Across the river, then, where we tour the old Government House, a lovely Classical Revival building with woodwork to kill for.
(Note the 1885-vintage Ubrique leather jacket on the suspicious-looking character who is casing the rare book display.)
We walk by the French Renaissance Revival-styled Queensland Parliament House,
then enter the Brisbane City Botanic Garden. which covers a large part of the point of land southeast of Alice Street.
The original park was established by Sir George Bowen, Governor of Queensland from 1859 through 1868. Bowen also laid the foundation stone of the Parliament building.
The Botanical Gardens, which are a beautiful place to stroll and relax, contain “many rare and unusual botanic species. In particular the Gardens feature a special collection of cycads, palms, figs and bamboo.” (Wikipedia), not to mention avenues of native Bunya pines as well as Cook pines, originally from the Cook Islands.
There are also things that by rights ought to be called animals but are in fact veggies.
Not to be outdone, real animals also put in an unexpected appearance.
We plod on closer to the busy, chaotic center, admiring the modern architecture.
We finally arrive at the St. Stephens Cathedral, a Gothic Revival structure that was completed in 1922. On the grounds of the cathedral is also its predecessor, St. Stephens Chapel, which is the oldest Roman Catholic church in Queensland.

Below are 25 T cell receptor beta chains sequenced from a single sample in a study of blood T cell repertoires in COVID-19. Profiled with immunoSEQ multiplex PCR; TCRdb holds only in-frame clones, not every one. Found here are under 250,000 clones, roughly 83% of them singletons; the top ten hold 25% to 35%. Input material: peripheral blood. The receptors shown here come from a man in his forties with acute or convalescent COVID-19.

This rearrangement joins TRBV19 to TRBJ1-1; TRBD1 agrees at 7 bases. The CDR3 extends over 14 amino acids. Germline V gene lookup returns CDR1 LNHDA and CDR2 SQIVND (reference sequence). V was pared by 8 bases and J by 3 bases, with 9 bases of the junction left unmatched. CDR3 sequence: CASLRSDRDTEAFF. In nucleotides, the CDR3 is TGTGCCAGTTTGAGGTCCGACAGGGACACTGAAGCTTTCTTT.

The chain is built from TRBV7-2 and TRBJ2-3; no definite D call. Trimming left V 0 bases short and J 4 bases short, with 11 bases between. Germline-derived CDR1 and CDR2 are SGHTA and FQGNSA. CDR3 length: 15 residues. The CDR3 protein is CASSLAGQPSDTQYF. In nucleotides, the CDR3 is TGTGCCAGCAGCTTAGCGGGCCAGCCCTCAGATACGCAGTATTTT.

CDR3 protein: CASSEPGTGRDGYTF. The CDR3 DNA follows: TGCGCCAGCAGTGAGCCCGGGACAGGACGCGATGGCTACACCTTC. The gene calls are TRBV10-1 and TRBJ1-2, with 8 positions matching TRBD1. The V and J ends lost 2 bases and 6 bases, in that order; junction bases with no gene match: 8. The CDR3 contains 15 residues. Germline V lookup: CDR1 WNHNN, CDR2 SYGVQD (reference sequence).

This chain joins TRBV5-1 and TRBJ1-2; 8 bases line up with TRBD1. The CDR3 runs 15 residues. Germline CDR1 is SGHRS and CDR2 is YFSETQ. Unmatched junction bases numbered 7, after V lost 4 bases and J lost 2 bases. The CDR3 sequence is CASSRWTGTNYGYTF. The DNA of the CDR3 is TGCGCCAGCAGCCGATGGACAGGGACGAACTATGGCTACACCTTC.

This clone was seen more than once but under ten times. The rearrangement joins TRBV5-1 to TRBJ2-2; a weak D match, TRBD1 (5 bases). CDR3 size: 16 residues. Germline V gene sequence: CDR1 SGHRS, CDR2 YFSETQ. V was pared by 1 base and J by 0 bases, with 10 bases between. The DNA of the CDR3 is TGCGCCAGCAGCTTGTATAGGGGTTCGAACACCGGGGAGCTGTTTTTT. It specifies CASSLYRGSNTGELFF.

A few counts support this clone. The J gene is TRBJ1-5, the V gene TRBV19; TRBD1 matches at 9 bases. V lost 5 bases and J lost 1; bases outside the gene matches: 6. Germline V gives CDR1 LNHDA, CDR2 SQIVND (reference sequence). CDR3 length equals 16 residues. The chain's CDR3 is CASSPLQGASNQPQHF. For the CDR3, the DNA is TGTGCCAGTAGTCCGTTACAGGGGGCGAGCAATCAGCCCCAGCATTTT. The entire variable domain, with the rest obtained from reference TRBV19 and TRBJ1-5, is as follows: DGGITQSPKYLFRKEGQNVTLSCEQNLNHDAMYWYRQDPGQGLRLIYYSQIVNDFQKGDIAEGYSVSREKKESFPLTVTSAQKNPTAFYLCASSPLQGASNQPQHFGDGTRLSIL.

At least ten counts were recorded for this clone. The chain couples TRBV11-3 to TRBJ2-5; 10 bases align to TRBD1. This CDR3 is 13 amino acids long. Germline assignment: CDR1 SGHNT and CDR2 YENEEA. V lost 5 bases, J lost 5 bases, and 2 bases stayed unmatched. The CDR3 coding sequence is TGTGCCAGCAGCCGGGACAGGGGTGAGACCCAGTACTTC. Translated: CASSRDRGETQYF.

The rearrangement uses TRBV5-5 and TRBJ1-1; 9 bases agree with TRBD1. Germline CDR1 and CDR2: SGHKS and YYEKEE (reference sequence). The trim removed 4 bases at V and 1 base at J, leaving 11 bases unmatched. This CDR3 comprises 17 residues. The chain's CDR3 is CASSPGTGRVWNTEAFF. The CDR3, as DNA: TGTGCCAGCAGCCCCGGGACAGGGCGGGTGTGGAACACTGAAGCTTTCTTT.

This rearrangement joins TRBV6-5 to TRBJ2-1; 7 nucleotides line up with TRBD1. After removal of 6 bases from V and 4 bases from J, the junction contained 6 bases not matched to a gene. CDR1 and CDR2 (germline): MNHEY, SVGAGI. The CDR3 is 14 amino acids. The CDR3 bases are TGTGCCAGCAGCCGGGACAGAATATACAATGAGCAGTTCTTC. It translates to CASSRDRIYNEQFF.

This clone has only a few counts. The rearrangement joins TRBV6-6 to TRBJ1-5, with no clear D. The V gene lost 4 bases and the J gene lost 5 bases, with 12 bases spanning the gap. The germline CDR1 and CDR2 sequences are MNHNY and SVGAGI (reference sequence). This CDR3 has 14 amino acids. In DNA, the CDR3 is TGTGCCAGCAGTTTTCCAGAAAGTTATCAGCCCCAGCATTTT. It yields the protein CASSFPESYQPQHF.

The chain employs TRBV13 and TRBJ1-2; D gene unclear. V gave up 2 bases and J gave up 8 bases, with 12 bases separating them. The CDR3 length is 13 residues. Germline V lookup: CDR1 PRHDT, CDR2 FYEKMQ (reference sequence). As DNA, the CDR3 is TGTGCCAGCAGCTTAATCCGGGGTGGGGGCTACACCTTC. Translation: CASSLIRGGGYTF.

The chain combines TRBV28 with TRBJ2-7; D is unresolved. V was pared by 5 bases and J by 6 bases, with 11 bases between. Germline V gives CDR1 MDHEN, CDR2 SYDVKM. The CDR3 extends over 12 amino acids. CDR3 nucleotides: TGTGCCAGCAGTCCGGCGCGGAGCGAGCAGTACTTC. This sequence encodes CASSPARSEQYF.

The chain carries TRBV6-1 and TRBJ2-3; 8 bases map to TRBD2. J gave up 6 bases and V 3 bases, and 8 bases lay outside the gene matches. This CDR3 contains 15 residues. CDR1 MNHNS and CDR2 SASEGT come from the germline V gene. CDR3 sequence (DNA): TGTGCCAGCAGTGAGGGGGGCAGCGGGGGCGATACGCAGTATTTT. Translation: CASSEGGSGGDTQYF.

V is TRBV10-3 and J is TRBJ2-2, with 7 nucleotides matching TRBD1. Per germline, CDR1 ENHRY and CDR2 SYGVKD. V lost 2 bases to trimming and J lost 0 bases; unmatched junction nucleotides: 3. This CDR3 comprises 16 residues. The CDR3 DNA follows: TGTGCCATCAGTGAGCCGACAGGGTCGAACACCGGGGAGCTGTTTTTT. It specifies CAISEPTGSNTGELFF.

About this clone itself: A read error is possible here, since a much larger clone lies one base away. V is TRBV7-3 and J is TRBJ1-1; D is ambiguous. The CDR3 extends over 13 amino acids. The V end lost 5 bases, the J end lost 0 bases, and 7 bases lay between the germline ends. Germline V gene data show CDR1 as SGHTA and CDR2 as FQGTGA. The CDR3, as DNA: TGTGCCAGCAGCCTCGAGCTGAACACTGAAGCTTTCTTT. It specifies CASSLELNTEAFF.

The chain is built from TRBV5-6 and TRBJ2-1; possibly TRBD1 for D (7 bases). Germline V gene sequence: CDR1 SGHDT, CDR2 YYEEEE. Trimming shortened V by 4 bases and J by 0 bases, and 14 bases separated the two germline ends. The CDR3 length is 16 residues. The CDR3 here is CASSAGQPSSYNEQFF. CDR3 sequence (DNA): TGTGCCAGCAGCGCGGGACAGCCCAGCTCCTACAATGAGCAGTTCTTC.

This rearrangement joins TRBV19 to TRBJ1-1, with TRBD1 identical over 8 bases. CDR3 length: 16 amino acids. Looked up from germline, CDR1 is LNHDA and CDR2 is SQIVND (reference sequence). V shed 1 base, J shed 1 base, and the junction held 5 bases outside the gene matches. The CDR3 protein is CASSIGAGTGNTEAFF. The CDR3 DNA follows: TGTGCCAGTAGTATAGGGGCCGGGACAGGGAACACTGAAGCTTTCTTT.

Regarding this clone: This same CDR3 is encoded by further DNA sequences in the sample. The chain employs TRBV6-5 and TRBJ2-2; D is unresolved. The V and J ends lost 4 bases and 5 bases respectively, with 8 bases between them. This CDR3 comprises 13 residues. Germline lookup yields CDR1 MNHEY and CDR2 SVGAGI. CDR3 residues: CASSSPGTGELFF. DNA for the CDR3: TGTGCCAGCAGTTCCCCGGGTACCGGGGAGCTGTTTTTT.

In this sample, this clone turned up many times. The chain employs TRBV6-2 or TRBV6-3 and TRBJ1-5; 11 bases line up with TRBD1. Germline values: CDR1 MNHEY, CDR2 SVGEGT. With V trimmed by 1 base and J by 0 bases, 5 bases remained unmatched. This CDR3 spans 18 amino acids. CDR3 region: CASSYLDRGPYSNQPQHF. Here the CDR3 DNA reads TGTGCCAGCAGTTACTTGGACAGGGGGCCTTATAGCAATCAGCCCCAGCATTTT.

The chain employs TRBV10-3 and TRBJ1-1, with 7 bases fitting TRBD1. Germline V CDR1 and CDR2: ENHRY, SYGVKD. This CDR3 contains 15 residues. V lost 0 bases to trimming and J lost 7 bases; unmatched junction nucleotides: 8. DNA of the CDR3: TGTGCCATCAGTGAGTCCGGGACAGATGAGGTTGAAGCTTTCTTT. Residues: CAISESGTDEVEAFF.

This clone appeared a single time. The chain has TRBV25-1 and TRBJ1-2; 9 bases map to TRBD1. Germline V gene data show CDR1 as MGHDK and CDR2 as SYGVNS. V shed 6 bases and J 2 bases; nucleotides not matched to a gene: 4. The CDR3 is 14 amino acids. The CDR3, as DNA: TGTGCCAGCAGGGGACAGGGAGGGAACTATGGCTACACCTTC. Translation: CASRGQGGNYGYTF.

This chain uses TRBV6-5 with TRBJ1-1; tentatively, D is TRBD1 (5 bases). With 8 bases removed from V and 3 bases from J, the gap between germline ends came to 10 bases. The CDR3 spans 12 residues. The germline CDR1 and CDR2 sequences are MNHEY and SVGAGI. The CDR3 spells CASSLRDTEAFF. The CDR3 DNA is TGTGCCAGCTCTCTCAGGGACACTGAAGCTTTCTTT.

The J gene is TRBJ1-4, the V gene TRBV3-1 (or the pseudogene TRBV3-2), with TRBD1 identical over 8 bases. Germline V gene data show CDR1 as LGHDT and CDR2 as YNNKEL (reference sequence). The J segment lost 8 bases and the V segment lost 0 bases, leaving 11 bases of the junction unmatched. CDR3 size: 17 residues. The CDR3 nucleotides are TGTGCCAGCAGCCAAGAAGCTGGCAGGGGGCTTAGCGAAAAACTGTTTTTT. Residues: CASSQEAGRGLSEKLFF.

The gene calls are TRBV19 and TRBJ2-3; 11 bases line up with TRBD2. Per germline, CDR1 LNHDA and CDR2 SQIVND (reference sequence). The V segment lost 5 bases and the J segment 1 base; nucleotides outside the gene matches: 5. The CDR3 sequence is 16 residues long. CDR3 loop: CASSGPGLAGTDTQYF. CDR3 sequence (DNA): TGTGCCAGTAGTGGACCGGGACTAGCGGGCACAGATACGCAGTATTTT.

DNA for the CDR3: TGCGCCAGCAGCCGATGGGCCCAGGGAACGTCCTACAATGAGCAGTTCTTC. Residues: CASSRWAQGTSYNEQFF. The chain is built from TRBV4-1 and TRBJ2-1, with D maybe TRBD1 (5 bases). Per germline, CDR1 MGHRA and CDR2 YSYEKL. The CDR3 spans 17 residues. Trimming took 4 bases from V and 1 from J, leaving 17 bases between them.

The Chapel is intimately tied to the story of a confessed murderer-cum-philanthropist, Patrick Mayne. Mayne had apparently murdered a man and taken a large amount of money from him, but the crime was never solved. Mayne used the money to buy a butcher’s shop, gradually becoming the richest man in Brisbane. He contributed large sums to the building of St. Stephens, and confessed to his crime on his death bed. The story is told in the book The Mayne Inheritance.
At this point, the tour is over. We thank the guide, say farewell to our fellow tour participants and start heading to the Queen Street Mall to find something to drink and to continue to South Brisbane to retrieve the car.
There are many interesting things on the Mall. We stop to admire The Reject Shop, of course.
We spend some time watching a very skillful street performer who balances atop a very tall unicycle while juggling three big knives. He even performs the potentially deadly under-the-leg maneuver without killing himself or anyone else.Onward, then. We hoof it across the Brisbane River by way of the Victoria Bridge, and soon we are reunited with our car.
It is time to call it a day and to proceed to the Giles residence in Sippy Downs, where we were graciously offered beds and moral support for our first night in Australia. We know generally where Sippy Downs is – about 100 km to the north on the M1 Motorway – but getting there requires more concrete directions. These we receive telephonically when we stop for gas at an M-1 rest area that also features, mirabile dictu, a McDonalds.
We slog through heavy traffic for a while, then finally break free and arrive in front of the Giles house without problems.
We receive a hearty welcome, not to mention delicious food, then settle down to detail our adventures while having fun with Barkley the Ambulatory Hairball. This is a good thing, because we are all suffering from acute canine withdrawal pangs.
Finally, we receive instructions to the effect of “our house is your house,” yawn a bit and turn in.
It had been a very long day, and the bed feels marvelous…